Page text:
I have a BasePart with zero friction that I want to inherit the velocity of the BaseParts beneath it. When it comes to linear velocity, all I have to do is add the velocities of the BaseParts, then add whatever additional velocity I want on top of it in order to achieve my goal.
function FixedUpdate(_, deltaTime) --connected to RunService.Stepped local baseVelocity = Vector3.new() for _, part in pairs(GroundedParts) do if part.CanCollide then baseVelocity = baseVelocity + part.Velocity --there could be a better way to handle velocity by getting the average of all of the velocities but i'm too lazy to do that right now end end local additionalVelocity = Vector3.new(10, 0, 0) FinalVelocity = additionalVelocity + baseVelocity Movement.Velocity = FinalVelocity --Movement is a BodyVelocity parented to the Part end
I can also do the same thing with angular velocity and rotations, although I use a BodyGyro instead of a BodyAngularVelocity to lock the X and Z axes of rotation and make it easier to make the part face at an angle.
function FixedUpdate(_, deltaTime) --same function as before except I removed all of the unnecessary parts so this is easier on the eyes I guess local baseRotVelocity = Vector3.new() for _, part in pairs(GroundedParts) do if part.CanCollide then baseRotVelocity = baseRotVelocity + part.RotVelocity end end FinalRotation = FinalRotation * cfa(0, baseRotVelocity.Y * deltaTime, 0) Rotation.CFrame = FinalRotation end
However, I face an issue when trying to convert the angular velocity into linear velocity. No matter what I try, the rotation always seems slower or faster than the linear velocity, destroying the effect. The only thing I've seem to have gotten correct is how to calculate the direction of the linear velocity, which is perpendicular to the vector between the part that inherits the angular velocity and the part that has the angular velocity.
local function perpendicular(v) return Vector3.new(v.Z, 0, -v.X) --roblox apparently has a "right-handed" cartesian coordinate system so i have to do this which is just a negated form of Vector3.new(-v.Z, 0, v.X) end local radius = ((Character.Position - part.Position) * Vector3.new(1, 0, 1)).Unit local tangent = perpendicular(radius).Unit --there could be a better way to do this using the cross product between the y axis and the radius but i'm just going to leave it like this for now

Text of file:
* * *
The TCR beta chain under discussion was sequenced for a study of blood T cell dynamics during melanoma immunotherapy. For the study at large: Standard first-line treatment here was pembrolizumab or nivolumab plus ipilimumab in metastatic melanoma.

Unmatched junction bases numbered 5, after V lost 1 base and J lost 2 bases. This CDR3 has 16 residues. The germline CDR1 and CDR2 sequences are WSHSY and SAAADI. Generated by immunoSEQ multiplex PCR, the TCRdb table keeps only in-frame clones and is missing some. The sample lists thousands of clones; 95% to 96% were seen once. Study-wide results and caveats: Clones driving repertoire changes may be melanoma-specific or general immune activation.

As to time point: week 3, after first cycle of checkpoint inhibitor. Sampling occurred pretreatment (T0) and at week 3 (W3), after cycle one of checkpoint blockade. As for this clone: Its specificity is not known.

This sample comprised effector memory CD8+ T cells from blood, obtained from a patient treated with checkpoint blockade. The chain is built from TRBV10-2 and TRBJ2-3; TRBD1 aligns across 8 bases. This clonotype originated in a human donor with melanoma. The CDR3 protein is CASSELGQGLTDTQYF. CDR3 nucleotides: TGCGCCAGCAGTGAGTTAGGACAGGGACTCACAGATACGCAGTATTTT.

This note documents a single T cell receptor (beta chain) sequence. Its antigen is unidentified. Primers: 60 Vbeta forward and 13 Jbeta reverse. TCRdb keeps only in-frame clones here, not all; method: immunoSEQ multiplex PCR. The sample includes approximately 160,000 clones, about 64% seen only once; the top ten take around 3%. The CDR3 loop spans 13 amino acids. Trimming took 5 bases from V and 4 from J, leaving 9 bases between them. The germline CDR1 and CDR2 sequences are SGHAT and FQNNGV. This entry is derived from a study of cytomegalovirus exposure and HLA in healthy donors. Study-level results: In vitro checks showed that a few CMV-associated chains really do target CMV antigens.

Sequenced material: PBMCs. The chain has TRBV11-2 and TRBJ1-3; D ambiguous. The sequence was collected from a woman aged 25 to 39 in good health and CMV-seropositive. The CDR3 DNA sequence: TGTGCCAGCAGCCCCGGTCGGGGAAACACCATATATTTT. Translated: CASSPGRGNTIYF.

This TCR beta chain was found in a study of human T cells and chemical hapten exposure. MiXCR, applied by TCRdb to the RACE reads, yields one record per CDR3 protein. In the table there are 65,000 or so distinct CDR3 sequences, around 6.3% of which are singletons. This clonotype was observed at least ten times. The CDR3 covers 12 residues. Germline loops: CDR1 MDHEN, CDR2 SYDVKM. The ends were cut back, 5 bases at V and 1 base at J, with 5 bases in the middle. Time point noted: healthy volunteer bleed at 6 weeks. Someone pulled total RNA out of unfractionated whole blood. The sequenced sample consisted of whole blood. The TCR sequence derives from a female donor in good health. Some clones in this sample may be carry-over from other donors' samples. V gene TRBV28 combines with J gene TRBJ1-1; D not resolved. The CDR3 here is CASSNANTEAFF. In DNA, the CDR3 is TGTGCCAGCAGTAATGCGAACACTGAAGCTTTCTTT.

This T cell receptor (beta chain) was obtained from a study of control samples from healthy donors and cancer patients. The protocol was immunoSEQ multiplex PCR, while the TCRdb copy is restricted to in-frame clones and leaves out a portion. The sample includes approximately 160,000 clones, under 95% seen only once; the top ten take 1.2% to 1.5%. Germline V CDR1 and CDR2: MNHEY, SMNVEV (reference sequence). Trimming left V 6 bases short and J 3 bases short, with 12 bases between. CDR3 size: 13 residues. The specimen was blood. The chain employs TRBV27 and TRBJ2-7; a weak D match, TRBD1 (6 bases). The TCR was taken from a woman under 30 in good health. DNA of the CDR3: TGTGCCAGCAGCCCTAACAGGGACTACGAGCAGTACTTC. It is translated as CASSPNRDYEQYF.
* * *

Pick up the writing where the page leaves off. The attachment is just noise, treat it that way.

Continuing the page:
How am I supposed to calculate the magnitude to multiply the direction by? I know that it somehow involves the angular velocity itself (which is why nothing spins when a part has an angular velocity of 0, 0, 0), but what else should I throw in there, and why?
NOTE: sorry for the bad grammar it's almost 8 pm
It seems that I was over-complicating this question for anyone to understand, so I've figured out a solution and posted it here. Converting angular velocity to linear velocity was actually easier than I thought.
In order to convert angular velocity into linear velocity, we must first get the direction of the linear velocity, which is perpendicular to the distance between the part we want to apply the angular velocity to and the part with the angular velocity.
--just imagine that part2 is the part we want to apply the velocity to and part1 is the part that has the velocity local function perpendicular(v) return Vector3.new(v.Z, 0, -v.X) end local radius = (part2.Position - part1.Position) * Vector3.new(1, 0, 1) local tangent = perpendicular(radius).Unit --this is the direction that we want the linear velocity to go in
Now that we have the direction of the linear velocity, we need to find the magnitude to multiply it by. Fortunately, the formula for the length of an arc is helpful here. We can treat the linear velocity as a line tangent to a circle that has a magnitude equivalent to the length of an arc with a central angle equivalent to the angular velocity on the Y axis.
local radius = (part2.Position - part1.Position) * Vector3.new(1, 0, 1) local tangent = perpendicular(radius).Unit --this is the direction that we want the linear velocity to go in local magnitude = radius.Magnitude * part.RotVelocity.Y --this is the length of the arc, multiplying the radius by theta, which is the part's rotational velocity on the y axis
All we have to do now is to multiply the magnitude by the direction, which gives us what I think is a nice and clean solution.
baseVelocity = baseVelocity + magnitude * tangent
Here's how it turned out.
It's funny how I spent a week trying to figure this out before going to ScriptingHelpers and then thought of a solution just a few hours after waking up the next day.